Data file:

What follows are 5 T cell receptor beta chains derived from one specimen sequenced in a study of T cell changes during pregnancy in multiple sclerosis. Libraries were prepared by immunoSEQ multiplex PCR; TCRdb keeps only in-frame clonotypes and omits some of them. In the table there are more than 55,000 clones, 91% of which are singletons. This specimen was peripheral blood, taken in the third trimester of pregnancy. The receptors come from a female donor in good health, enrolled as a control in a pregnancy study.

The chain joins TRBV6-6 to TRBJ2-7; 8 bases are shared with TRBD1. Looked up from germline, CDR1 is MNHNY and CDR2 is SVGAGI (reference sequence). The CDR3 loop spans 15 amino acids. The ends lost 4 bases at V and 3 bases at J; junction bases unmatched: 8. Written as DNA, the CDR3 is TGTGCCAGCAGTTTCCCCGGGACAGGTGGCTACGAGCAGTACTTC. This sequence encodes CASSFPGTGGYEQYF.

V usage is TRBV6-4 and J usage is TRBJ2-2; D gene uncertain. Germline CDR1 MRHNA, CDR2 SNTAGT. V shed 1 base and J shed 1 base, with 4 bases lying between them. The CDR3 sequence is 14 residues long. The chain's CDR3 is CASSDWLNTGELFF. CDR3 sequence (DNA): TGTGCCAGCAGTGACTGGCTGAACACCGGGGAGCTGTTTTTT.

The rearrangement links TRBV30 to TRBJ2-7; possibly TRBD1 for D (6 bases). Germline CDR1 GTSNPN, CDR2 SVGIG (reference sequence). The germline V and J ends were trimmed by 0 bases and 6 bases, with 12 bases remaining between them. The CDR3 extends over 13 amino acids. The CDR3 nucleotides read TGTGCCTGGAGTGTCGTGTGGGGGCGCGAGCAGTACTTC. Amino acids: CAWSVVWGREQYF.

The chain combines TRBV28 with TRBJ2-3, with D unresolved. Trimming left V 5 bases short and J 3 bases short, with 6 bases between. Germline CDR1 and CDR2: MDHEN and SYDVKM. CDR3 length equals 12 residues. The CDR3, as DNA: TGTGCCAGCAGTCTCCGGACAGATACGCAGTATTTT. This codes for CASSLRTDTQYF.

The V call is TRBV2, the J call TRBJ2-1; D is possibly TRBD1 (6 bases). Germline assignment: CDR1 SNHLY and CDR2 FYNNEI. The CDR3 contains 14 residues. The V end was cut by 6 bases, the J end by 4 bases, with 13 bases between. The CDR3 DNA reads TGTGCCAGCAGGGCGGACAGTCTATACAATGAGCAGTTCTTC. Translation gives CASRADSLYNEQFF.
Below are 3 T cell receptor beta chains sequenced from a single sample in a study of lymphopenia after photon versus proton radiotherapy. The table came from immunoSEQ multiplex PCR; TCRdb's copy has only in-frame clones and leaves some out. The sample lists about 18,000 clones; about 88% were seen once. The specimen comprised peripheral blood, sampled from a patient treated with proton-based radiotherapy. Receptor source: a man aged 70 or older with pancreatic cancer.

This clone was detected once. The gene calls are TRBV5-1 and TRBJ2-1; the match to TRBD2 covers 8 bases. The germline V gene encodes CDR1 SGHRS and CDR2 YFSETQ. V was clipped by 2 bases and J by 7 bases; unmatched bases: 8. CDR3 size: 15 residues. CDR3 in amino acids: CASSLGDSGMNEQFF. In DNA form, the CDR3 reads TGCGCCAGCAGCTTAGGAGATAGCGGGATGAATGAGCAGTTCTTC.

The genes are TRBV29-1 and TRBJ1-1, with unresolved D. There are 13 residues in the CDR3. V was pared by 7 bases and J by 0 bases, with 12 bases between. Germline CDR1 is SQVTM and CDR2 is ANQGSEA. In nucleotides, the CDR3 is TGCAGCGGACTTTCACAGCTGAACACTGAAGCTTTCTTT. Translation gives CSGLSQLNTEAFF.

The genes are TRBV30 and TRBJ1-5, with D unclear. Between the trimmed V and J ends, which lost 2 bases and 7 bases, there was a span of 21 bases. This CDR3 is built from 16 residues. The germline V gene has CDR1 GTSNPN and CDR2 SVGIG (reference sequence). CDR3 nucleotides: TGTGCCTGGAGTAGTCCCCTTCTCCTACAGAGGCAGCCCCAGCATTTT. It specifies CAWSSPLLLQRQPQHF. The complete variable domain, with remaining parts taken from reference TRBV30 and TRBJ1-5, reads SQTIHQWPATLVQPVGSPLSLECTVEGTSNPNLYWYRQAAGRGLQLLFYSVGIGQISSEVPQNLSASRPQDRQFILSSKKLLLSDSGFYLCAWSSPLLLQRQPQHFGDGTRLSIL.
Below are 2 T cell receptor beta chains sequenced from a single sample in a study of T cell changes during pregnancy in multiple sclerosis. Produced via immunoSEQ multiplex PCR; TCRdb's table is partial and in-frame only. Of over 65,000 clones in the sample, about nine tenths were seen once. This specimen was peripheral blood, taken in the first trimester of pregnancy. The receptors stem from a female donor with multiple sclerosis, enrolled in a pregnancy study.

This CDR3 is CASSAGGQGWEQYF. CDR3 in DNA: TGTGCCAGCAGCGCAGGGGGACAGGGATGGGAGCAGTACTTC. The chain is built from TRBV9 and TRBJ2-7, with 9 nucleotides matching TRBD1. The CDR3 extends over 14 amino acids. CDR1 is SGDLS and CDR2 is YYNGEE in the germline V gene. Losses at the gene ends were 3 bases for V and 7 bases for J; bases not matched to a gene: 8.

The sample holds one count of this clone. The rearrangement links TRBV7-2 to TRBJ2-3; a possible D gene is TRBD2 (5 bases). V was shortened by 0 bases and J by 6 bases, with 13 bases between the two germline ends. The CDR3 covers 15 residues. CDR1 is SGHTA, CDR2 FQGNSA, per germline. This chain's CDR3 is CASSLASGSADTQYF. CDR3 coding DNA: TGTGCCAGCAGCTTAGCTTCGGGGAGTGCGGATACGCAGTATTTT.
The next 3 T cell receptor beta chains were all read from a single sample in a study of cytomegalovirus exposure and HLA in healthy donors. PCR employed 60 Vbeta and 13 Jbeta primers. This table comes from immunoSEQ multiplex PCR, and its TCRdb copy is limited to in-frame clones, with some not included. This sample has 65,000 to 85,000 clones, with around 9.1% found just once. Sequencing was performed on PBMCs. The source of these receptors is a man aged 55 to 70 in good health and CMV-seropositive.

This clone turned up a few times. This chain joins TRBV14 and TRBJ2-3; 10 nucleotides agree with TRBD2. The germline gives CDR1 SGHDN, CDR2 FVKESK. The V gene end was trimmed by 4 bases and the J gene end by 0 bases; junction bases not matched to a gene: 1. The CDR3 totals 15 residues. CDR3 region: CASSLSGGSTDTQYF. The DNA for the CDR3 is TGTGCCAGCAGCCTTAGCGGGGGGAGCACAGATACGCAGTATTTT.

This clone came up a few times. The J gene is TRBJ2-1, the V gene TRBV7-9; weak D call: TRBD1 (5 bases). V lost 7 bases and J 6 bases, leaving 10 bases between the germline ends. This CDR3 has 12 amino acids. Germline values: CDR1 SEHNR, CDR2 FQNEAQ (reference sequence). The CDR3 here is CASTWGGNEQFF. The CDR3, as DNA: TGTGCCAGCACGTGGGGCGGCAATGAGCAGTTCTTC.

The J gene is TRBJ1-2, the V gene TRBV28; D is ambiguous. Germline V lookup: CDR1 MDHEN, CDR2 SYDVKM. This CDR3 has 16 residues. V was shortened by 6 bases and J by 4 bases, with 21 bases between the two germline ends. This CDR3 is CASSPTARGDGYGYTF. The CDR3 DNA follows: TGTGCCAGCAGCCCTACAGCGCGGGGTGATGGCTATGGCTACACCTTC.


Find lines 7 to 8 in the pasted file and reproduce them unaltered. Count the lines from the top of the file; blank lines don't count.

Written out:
Below are 3 T cell receptor beta chains sequenced from a single sample in a study of lymphopenia after photon versus proton radiotherapy. The table came from immunoSEQ multiplex PCR; TCRdb's copy has only in-frame clones and leaves some out. The sample lists about 18,000 clones; about 88% were seen once. The specimen comprised peripheral blood, sampled from a patient treated with proton-based radiotherapy. Receptor source: a man aged 70 or older with pancreatic cancer.

This clone was detected once. The gene calls are TRBV5-1 and TRBJ2-1; the match to TRBD2 covers 8 bases. The germline V gene encodes CDR1 SGHRS and CDR2 YFSETQ. V was clipped by 2 bases and J by 7 bases; unmatched bases: 8. CDR3 size: 15 residues. CDR3 in amino acids: CASSLGDSGMNEQFF. In DNA form, the CDR3 reads TGCGCCAGCAGCTTAGGAGATAGCGGGATGAATGAGCAGTTCTTC.